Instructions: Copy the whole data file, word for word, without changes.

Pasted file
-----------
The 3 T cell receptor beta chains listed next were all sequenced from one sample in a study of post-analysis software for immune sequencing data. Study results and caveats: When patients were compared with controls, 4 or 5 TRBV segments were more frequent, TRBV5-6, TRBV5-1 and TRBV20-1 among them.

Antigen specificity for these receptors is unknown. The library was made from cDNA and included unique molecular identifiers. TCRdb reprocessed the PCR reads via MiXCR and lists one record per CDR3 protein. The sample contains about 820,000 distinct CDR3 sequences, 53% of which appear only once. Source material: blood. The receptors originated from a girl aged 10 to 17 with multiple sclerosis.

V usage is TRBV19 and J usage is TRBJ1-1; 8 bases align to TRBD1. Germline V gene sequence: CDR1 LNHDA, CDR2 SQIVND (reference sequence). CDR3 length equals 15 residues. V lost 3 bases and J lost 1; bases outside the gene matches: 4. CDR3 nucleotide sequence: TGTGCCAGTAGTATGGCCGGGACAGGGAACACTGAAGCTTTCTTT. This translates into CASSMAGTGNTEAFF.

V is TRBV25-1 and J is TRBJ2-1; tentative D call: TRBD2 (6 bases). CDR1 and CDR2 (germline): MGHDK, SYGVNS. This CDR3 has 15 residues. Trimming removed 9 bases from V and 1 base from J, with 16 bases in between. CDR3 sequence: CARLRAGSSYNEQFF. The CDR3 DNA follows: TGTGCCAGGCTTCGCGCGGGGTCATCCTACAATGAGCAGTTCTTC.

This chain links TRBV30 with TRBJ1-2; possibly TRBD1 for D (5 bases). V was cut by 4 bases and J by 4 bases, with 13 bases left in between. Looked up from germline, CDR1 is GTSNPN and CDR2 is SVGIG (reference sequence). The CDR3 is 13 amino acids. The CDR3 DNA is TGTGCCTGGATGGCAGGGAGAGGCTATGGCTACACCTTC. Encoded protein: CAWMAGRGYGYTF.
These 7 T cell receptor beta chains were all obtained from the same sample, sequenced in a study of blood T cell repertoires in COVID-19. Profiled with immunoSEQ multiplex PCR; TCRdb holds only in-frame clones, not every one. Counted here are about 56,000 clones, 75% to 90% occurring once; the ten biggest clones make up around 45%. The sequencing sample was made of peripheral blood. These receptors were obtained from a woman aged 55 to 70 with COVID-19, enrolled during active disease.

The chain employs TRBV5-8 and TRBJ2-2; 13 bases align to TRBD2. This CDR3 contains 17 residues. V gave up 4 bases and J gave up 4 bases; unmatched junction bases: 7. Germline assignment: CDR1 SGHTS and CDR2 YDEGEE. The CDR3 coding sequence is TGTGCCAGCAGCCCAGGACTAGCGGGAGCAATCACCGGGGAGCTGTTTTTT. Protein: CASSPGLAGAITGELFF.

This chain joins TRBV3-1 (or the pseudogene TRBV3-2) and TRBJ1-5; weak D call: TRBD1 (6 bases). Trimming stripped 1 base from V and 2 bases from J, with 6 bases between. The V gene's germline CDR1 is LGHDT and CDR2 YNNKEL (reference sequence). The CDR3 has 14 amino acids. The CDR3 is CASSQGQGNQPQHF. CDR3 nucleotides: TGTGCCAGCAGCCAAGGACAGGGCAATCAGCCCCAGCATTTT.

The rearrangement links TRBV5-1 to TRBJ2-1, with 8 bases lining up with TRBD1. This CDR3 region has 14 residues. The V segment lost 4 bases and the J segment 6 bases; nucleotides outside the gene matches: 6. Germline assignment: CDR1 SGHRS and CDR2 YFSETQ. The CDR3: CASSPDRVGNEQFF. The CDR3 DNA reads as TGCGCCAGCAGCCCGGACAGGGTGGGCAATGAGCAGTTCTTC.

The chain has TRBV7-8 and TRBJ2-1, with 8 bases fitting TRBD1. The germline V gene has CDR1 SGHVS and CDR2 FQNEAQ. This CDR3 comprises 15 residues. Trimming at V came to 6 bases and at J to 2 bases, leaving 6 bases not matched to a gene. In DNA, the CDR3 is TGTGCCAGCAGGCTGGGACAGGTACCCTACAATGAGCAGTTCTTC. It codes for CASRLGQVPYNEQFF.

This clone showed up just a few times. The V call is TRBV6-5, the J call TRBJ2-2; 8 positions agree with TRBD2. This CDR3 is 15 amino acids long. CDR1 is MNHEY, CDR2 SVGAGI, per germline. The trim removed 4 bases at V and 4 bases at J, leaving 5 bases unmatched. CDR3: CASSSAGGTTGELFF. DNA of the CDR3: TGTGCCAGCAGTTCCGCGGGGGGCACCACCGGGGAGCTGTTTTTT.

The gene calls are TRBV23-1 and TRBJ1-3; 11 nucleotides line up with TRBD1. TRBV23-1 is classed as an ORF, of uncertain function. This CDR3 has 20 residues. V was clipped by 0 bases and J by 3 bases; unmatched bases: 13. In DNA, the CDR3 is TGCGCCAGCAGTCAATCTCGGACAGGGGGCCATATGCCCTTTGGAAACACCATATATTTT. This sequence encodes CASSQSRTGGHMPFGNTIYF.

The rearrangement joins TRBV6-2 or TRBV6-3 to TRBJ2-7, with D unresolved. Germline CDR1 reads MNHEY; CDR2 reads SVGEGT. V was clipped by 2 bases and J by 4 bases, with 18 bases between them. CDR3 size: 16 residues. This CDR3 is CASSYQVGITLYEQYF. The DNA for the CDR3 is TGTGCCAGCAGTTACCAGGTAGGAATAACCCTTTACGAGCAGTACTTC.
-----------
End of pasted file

The 3 T cell receptor beta chains listed next were all sequenced from one sample in a study of post-analysis software for immune sequencing data. Study results and caveats: When patients were compared with controls, 4 or 5 TRBV segments were more frequent, TRBV5-6, TRBV5-1 and TRBV20-1 among them.

Antigen specificity for these receptors is unknown. The library was made from cDNA and included unique molecular identifiers. TCRdb reprocessed the PCR reads via MiXCR and lists one record per CDR3 protein. The sample contains about 820,000 distinct CDR3 sequences, 53% of which appear only once. Source material: blood. The receptors originated from a girl aged 10 to 17 with multiple sclerosis.

V usage is TRBV19 and J usage is TRBJ1-1; 8 bases align to TRBD1. Germline V gene sequence: CDR1 LNHDA, CDR2 SQIVND (reference sequence). CDR3 length equals 15 residues. V lost 3 bases and J lost 1; bases outside the gene matches: 4. CDR3 nucleotide sequence: TGTGCCAGTAGTATGGCCGGGACAGGGAACACTGAAGCTTTCTTT. This translates into CASSMAGTGNTEAFF.

V is TRBV25-1 and J is TRBJ2-1; tentative D call: TRBD2 (6 bases). CDR1 and CDR2 (germline): MGHDK, SYGVNS. This CDR3 has 15 residues. Trimming removed 9 bases from V and 1 base from J, with 16 bases in between. CDR3 sequence: CARLRAGSSYNEQFF. The CDR3 DNA follows: TGTGCCAGGCTTCGCGCGGGGTCATCCTACAATGAGCAGTTCTTC.

This chain links TRBV30 with TRBJ1-2; possibly TRBD1 for D (5 bases). V was cut by 4 bases and J by 4 bases, with 13 bases left in between. Looked up from germline, CDR1 is GTSNPN and CDR2 is SVGIG (reference sequence). The CDR3 is 13 amino acids. The CDR3 DNA is TGTGCCTGGATGGCAGGGAGAGGCTATGGCTACACCTTC. Encoded protein: CAWMAGRGYGYTF.
These 7 T cell receptor beta chains were all obtained from the same sample, sequenced in a study of blood T cell repertoires in COVID-19. Profiled with immunoSEQ multiplex PCR; TCRdb holds only in-frame clones, not every one. Counted here are about 56,000 clones, 75% to 90% occurring once; the ten biggest clones make up around 45%. The sequencing sample was made of peripheral blood. These receptors were obtained from a woman aged 55 to 70 with COVID-19, enrolled during active disease.

The chain employs TRBV5-8 and TRBJ2-2; 13 bases align to TRBD2. This CDR3 contains 17 residues. V gave up 4 bases and J gave up 4 bases; unmatched junction bases: 7. Germline assignment: CDR1 SGHTS and CDR2 YDEGEE. The CDR3 coding sequence is TGTGCCAGCAGCCCAGGACTAGCGGGAGCAATCACCGGGGAGCTGTTTTTT. Protein: CASSPGLAGAITGELFF.

This chain joins TRBV3-1 (or the pseudogene TRBV3-2) and TRBJ1-5; weak D call: TRBD1 (6 bases). Trimming stripped 1 base from V and 2 bases from J, with 6 bases between. The V gene's germline CDR1 is LGHDT and CDR2 YNNKEL (reference sequence). The CDR3 has 14 amino acids. The CDR3 is CASSQGQGNQPQHF. CDR3 nucleotides: TGTGCCAGCAGCCAAGGACAGGGCAATCAGCCCCAGCATTTT.

The rearrangement links TRBV5-1 to TRBJ2-1, with 8 bases lining up with TRBD1. This CDR3 region has 14 residues. The V segment lost 4 bases and the J segment 6 bases; nucleotides outside the gene matches: 6. Germline assignment: CDR1 SGHRS and CDR2 YFSETQ. The CDR3: CASSPDRVGNEQFF. The CDR3 DNA reads as TGCGCCAGCAGCCCGGACAGGGTGGGCAATGAGCAGTTCTTC.

The chain has TRBV7-8 and TRBJ2-1, with 8 bases fitting TRBD1. The germline V gene has CDR1 SGHVS and CDR2 FQNEAQ. This CDR3 comprises 15 residues. Trimming at V came to 6 bases and at J to 2 bases, leaving 6 bases not matched to a gene. In DNA, the CDR3 is TGTGCCAGCAGGCTGGGACAGGTACCCTACAATGAGCAGTTCTTC. It codes for CASRLGQVPYNEQFF.

This clone showed up just a few times. The V call is TRBV6-5, the J call TRBJ2-2; 8 positions agree with TRBD2. This CDR3 is 15 amino acids long. CDR1 is MNHEY, CDR2 SVGAGI, per germline. The trim removed 4 bases at V and 4 bases at J, leaving 5 bases unmatched. CDR3: CASSSAGGTTGELFF. DNA of the CDR3: TGTGCCAGCAGTTCCGCGGGGGGCACCACCGGGGAGCTGTTTTTT.

The gene calls are TRBV23-1 and TRBJ1-3; 11 nucleotides line up with TRBD1. TRBV23-1 is classed as an ORF, of uncertain function. This CDR3 has 20 residues. V was clipped by 0 bases and J by 3 bases; unmatched bases: 13. In DNA, the CDR3 is TGCGCCAGCAGTCAATCTCGGACAGGGGGCCATATGCCCTTTGGAAACACCATATATTTT. This sequence encodes CASSQSRTGGHMPFGNTIYF.

The rearrangement joins TRBV6-2 or TRBV6-3 to TRBJ2-7, with D unresolved. Germline CDR1 reads MNHEY; CDR2 reads SVGEGT. V was clipped by 2 bases and J by 4 bases, with 18 bases between them. CDR3 size: 16 residues. This CDR3 is CASSYQVGITLYEQYF. The DNA for the CDR3 is TGTGCCAGCAGTTACCAGGTAGGAATAACCCTTTACGAGCAGTACTTC.